15 Under-treatment of COPD: Summary COPD - an expensive, chronic conditionIncidence is increasingFinancial liability is escalatingDiagnostic spirometry is woefully under-usedUse of evidence-based treatment guidelines is lowFailure to control symptoms a precursor to exacerbationsCOPD hospital re-admissions are largely preventableChronic disease management strategies a necessity
16 CMS Pulls The Trigger on COPD in FY2015 GOLD Guidelines Pre-2013IV: Very SevereIII: SevereII: ModerateFEV1/FVC < 0.70FEV1 < 30% predicted or FEV1 < 50% predicted plus chronic respiratory failureI: MildFEV1/FVC < 0.7030% ≤ FEV1 < 50% predictedFEV1/FVC < 0.7050% ≤ FEV1 < 80% predictedFEV1/FVC < 0.70FEV1 ≥ 80% predictedActive reduction of risk factor(s); smoking cessation, flu vaccinationAdd short-acting bronchodilator (as needed)Add regular treatment with long-acting bronchodilators; Begin Pulmonary RehabilitationThe NHLBI/WHO guidelines for the diagnosis, treatment and management of COPD, otherwise known as the GOLD guidelines, outline approaches that define severity of disease by pulmonary function, FEV1, and symptoms.These guidelines then outline appropriate medial therapy for patients at each level of severity, in a cumulative fashion.All patients, starting at Stage I, or mild COPD, should have efforts to reduce risk factors, the primary issue here being smoking, influenza vaccine, and short-acting bronchodilators to use when needed.At Stage II, or moderate COPD, and above, regular treatment with one or more bronchodilators and rehabilitation should be added to the care regimenAt Stage III, or severe COPD, and above, inhaled glucocorticosteriods should be added if patients have repeated exacerbations.At Stage IV, or very severe COPD, and above, long-term oxygen should be added if patients have chronic respiratory failure, and surgical options should be considered.BROVANA is an appropriate medicine to consider for patients with moderate and above COPD who are not adequately controlled with or who overuse SABAs.Add inhaled glucocorticosteroids if repeated acute exacerbationsAdd LTOT for chronic hypoxemia.Consider surgical options
17 Combined Assessment of COPD GOLD Guidelines (2013) CMS Pulls The Trigger on COPD in FY2015Combined Assessment of COPD GOLD Guidelines (2013)4(C)(D)≥ 23RiskGOLD Classification of Airflow LimitationRiskExacerbationhistory2(A)(B)11mMRC 0-1 (or) CAT < 10mMRC > 2 (or) CAT > 10Symptoms(mMRC or CAT score)
18 Left (or) Right - - - Up (or) Down > 2 exacerbations0-1 exacerbationsFewer MoreSymptoms Symptoms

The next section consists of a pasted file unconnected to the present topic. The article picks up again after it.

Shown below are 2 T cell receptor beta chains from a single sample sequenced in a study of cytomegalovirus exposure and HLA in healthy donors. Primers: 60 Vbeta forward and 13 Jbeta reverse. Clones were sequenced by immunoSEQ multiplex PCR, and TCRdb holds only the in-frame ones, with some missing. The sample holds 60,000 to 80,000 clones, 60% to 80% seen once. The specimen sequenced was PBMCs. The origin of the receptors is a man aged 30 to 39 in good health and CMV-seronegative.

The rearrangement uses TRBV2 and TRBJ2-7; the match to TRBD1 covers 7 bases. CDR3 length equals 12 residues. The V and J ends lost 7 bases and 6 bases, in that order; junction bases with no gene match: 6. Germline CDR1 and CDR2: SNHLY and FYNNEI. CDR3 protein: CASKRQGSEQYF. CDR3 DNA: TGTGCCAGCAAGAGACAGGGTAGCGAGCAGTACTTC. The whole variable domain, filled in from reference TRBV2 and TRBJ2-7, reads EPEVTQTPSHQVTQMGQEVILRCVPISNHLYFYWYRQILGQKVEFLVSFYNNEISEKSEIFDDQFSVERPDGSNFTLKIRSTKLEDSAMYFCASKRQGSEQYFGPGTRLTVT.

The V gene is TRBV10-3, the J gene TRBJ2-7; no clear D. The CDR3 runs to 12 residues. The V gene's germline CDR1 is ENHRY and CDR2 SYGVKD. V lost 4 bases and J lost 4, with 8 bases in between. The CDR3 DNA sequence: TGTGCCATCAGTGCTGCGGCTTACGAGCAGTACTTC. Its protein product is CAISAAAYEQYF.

19 Combined Assessment of COPD GOLD Guidelines (2013) CMS Pulls The Trigger on COPD in FY2015Combined Assessment of COPD GOLD Guidelines (2013)4(C)(D)≥ 23RiskGOLD Classification of Airflow LimitationRiskExacerbationhistory2(A)(B)11mMRC 0-1 (or) CAT < 10mMRC > 2 (or) CAT > 10Symptoms(mMRC or CAT score)
20 CMS Pulls The Trigger on COPD in FY2015 Assessment of SymptomsGOLD Guidelines (2013)Modified British Medical Research Council (mMRC) Dyspnea Questionnaire:A 5-item measure of perceived dyspneaSelf-report on grade 0 – 5(or)COPD Assessment Test (CAT):An 8-item measure of health status impairment in COPDSelf-report on scale 0 – 5Both have been validated and relate well to other measures ofhealth status and predict future mortality risk.
21 CMS Pulls The Trigger on COPD in FY2015 Modified MRC (mMRC) QuestionnaireGOLD Guidelines (2013)
22 COPD Assessment Test (CAT) GOLD Guidelines (2013)
23 COPD Assessment Test (CAT) GOLD Guidelines (2013)
24 CMS Pulls The Trigger on COPD in FY2015 Combined Assessment of COPD Global Strategy for Diagnosis, Management and Prevention of COPD(C)(D)≥ 2330-50%4<30%RiskPre-2013 GOLD Classification of Airflow LimitationRiskExacerbationhistory(A)(B)11≥ 80%250-80%mMRC 0-1 (or) CAT < 10mMRC > 2 (or) CAT > 10Symptoms(mMRC or CAT score)
25 Combined Assessment of COPD GOLD Guidelines (2013) CMS Pulls The Trigger on COPD in FY2015Combined Assessment of COPD GOLD Guidelines (2013)When assessing risk, choose the highest risk according to GOLD grade or exacerbation historyPatientCharacteristicsSpirometric ClassificationExacerbations per yearmMRCCATALess SymptomsLow RiskGOLD 1-20-1< 10BMore Symptoms≥ 2≥ 10CHigh RiskGOLD 3-4D
26 COPD Maintenance Treatment by Airflow Limitation/Risk GOLD Guidelines (2013)FEV1% PREDICTED(AIRFLOW LIMITATION)EXACERBATIONGRADE(RISK)TREATMENTCONSIDERATIONS≥ 80%LOWSmoking cessation; Vaccinations; SABA prn50 – 80%MEDIUMAdd to above: Nebulized LABA-LAMA daily; Pulm Rehab; Exacerbation action plan30 – 50%HIGHAdd to above: ICS for exacerbation prone; Referral to pulmonologist≤ 30%VERY HIGHAdd to above: long-term oxygen therapy; Consider surgical options
28 Acute Spirometry with COPD Exacerbation Isn’t spirometry needed to Confirm Dx and Grade Airflow Limitation?Acute spirometryHospitalized patients not ready for full PFT studiesUnable to exert maximal effort; Repeat maneuversPre-post bronchodilator response of limited valueMake appointment for 4-6 weeks post recoveryWhat about peak inspiratory flow?Not a demanding test but insightfulAbility to use a DPIGenerate ≥ 40 L/min PIF